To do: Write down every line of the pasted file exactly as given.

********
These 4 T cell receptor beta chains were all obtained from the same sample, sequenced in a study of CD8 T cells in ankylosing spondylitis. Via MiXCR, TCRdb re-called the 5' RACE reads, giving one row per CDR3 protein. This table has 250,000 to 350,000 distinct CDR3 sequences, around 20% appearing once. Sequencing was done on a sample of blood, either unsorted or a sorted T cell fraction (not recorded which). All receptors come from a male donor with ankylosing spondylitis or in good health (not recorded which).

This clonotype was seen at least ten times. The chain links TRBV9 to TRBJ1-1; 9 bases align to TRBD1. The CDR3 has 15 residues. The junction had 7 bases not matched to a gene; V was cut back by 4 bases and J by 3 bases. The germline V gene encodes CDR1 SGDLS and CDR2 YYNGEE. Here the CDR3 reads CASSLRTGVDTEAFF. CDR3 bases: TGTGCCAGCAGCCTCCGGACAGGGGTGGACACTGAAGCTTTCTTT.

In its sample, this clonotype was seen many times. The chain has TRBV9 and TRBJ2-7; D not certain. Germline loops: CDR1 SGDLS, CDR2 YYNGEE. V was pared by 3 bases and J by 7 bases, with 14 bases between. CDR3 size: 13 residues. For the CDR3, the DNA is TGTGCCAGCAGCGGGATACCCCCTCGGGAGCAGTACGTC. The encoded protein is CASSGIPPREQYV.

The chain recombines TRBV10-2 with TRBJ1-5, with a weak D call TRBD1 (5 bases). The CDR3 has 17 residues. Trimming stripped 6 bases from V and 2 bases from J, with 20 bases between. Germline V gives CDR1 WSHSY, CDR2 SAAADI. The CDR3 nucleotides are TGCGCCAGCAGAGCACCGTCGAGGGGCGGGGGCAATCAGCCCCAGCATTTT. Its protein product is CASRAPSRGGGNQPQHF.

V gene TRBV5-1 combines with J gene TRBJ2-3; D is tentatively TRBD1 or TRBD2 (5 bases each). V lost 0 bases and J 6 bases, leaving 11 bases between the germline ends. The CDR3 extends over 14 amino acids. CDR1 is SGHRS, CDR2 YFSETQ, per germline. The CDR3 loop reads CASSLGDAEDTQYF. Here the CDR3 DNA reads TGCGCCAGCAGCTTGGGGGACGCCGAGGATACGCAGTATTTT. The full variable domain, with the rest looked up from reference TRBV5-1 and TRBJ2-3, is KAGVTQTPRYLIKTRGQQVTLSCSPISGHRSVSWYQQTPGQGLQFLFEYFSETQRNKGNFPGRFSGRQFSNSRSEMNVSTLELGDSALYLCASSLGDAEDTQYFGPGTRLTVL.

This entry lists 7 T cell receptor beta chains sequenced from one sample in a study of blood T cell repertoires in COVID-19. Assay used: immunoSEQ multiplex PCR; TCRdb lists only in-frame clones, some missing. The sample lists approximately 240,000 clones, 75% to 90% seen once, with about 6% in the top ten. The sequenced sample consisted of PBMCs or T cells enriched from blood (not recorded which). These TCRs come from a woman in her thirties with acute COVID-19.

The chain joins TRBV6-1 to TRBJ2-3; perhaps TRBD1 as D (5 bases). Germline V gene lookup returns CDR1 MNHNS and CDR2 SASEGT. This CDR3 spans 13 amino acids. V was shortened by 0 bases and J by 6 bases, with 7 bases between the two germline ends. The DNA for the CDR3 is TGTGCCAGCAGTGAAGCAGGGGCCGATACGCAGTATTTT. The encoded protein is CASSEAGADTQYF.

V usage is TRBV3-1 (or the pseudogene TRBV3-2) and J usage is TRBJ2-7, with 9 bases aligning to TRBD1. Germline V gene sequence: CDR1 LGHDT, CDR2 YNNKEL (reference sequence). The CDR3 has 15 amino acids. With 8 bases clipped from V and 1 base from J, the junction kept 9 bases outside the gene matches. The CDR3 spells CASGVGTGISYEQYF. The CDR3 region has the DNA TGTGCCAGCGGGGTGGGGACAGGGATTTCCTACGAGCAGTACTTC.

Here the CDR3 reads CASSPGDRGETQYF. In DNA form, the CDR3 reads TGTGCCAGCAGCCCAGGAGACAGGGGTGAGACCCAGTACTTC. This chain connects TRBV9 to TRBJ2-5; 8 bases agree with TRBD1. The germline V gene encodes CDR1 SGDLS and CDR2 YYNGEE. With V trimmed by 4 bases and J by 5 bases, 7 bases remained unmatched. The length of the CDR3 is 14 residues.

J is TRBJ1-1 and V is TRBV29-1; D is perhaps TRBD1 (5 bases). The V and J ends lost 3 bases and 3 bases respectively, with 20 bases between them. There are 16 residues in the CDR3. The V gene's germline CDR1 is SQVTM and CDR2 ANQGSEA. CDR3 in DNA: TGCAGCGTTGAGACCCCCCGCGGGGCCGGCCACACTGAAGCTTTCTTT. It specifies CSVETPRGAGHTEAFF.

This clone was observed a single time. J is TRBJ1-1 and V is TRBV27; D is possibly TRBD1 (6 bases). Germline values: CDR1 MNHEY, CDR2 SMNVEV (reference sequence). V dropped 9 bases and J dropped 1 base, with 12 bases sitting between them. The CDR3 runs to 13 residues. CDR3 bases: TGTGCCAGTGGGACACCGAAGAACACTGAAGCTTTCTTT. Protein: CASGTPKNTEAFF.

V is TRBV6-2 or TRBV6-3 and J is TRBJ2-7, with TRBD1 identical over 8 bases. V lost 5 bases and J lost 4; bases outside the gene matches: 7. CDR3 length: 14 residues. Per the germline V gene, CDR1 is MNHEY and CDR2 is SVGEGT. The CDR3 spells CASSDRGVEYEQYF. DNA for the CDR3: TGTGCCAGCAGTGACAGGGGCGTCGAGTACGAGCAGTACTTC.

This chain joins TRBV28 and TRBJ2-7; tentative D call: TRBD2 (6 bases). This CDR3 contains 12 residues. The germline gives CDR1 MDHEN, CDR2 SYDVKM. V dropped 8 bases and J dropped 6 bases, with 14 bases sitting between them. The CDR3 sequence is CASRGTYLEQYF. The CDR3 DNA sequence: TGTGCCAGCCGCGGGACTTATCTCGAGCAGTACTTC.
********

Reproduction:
These 4 T cell receptor beta chains were all obtained from the same sample, sequenced in a study of CD8 T cells in ankylosing spondylitis. Via MiXCR, TCRdb re-called the 5' RACE reads, giving one row per CDR3 protein. This table has 250,000 to 350,000 distinct CDR3 sequences, around 20% appearing once. Sequencing was done on a sample of blood, either unsorted or a sorted T cell fraction (not recorded which). All receptors come from a male donor with ankylosing spondylitis or in good health (not recorded which).

This clonotype was seen at least ten times. The chain links TRBV9 to TRBJ1-1; 9 bases align to TRBD1. The CDR3 has 15 residues. The junction had 7 bases not matched to a gene; V was cut back by 4 bases and J by 3 bases. The germline V gene encodes CDR1 SGDLS and CDR2 YYNGEE. Here the CDR3 reads CASSLRTGVDTEAFF. CDR3 bases: TGTGCCAGCAGCCTCCGGACAGGGGTGGACACTGAAGCTTTCTTT.

In its sample, this clonotype was seen many times. The chain has TRBV9 and TRBJ2-7; D not certain. Germline loops: CDR1 SGDLS, CDR2 YYNGEE. V was pared by 3 bases and J by 7 bases, with 14 bases between. CDR3 size: 13 residues. For the CDR3, the DNA is TGTGCCAGCAGCGGGATACCCCCTCGGGAGCAGTACGTC. The encoded protein is CASSGIPPREQYV.

The chain recombines TRBV10-2 with TRBJ1-5, with a weak D call TRBD1 (5 bases). The CDR3 has 17 residues. Trimming stripped 6 bases from V and 2 bases from J, with 20 bases between. Germline V gives CDR1 WSHSY, CDR2 SAAADI. The CDR3 nucleotides are TGCGCCAGCAGAGCACCGTCGAGGGGCGGGGGCAATCAGCCCCAGCATTTT. Its protein product is CASRAPSRGGGNQPQHF.

V gene TRBV5-1 combines with J gene TRBJ2-3; D is tentatively TRBD1 or TRBD2 (5 bases each). V lost 0 bases and J 6 bases, leaving 11 bases between the germline ends. The CDR3 extends over 14 amino acids. CDR1 is SGHRS, CDR2 YFSETQ, per germline. The CDR3 loop reads CASSLGDAEDTQYF. Here the CDR3 DNA reads TGCGCCAGCAGCTTGGGGGACGCCGAGGATACGCAGTATTTT. The full variable domain, with the rest looked up from reference TRBV5-1 and TRBJ2-3, is KAGVTQTPRYLIKTRGQQVTLSCSPISGHRSVSWYQQTPGQGLQFLFEYFSETQRNKGNFPGRFSGRQFSNSRSEMNVSTLELGDSALYLCASSLGDAEDTQYFGPGTRLTVL.

This entry lists 7 T cell receptor beta chains sequenced from one sample in a study of blood T cell repertoires in COVID-19. Assay used: immunoSEQ multiplex PCR; TCRdb lists only in-frame clones, some missing. The sample lists approximately 240,000 clones, 75% to 90% seen once, with about 6% in the top ten. The sequenced sample consisted of PBMCs or T cells enriched from blood (not recorded which). These TCRs come from a woman in her thirties with acute COVID-19.

The chain joins TRBV6-1 to TRBJ2-3; perhaps TRBD1 as D (5 bases). Germline V gene lookup returns CDR1 MNHNS and CDR2 SASEGT. This CDR3 spans 13 amino acids. V was shortened by 0 bases and J by 6 bases, with 7 bases between the two germline ends. The DNA for the CDR3 is TGTGCCAGCAGTGAAGCAGGGGCCGATACGCAGTATTTT. The encoded protein is CASSEAGADTQYF.

V usage is TRBV3-1 (or the pseudogene TRBV3-2) and J usage is TRBJ2-7, with 9 bases aligning to TRBD1. Germline V gene sequence: CDR1 LGHDT, CDR2 YNNKEL (reference sequence). The CDR3 has 15 amino acids. With 8 bases clipped from V and 1 base from J, the junction kept 9 bases outside the gene matches. The CDR3 spells CASGVGTGISYEQYF. The CDR3 region has the DNA TGTGCCAGCGGGGTGGGGACAGGGATTTCCTACGAGCAGTACTTC.

Here the CDR3 reads CASSPGDRGETQYF. In DNA form, the CDR3 reads TGTGCCAGCAGCCCAGGAGACAGGGGTGAGACCCAGTACTTC. This chain connects TRBV9 to TRBJ2-5; 8 bases agree with TRBD1. The germline V gene encodes CDR1 SGDLS and CDR2 YYNGEE. With V trimmed by 4 bases and J by 5 bases, 7 bases remained unmatched. The length of the CDR3 is 14 residues.

J is TRBJ1-1 and V is TRBV29-1; D is perhaps TRBD1 (5 bases). The V and J ends lost 3 bases and 3 bases respectively, with 20 bases between them. There are 16 residues in the CDR3. The V gene's germline CDR1 is SQVTM and CDR2 ANQGSEA. CDR3 in DNA: TGCAGCGTTGAGACCCCCCGCGGGGCCGGCCACACTGAAGCTTTCTTT. It specifies CSVETPRGAGHTEAFF.

This clone was observed a single time. J is TRBJ1-1 and V is TRBV27; D is possibly TRBD1 (6 bases). Germline values: CDR1 MNHEY, CDR2 SMNVEV (reference sequence). V dropped 9 bases and J dropped 1 base, with 12 bases sitting between them. The CDR3 runs to 13 residues. CDR3 bases: TGTGCCAGTGGGACACCGAAGAACACTGAAGCTTTCTTT. Protein: CASGTPKNTEAFF.

V is TRBV6-2 or TRBV6-3 and J is TRBJ2-7, with TRBD1 identical over 8 bases. V lost 5 bases and J lost 4; bases outside the gene matches: 7. CDR3 length: 14 residues. Per the germline V gene, CDR1 is MNHEY and CDR2 is SVGEGT. The CDR3 spells CASSDRGVEYEQYF. DNA for the CDR3: TGTGCCAGCAGTGACAGGGGCGTCGAGTACGAGCAGTACTTC.

This chain joins TRBV28 and TRBJ2-7; tentative D call: TRBD2 (6 bases). This CDR3 contains 12 residues. The germline gives CDR1 MDHEN, CDR2 SYDVKM. V dropped 8 bases and J dropped 6 bases, with 14 bases sitting between them. The CDR3 sequence is CASRGTYLEQYF. The CDR3 DNA sequence: TGTGCCAGCCGCGGGACTTATCTCGAGCAGTACTTC.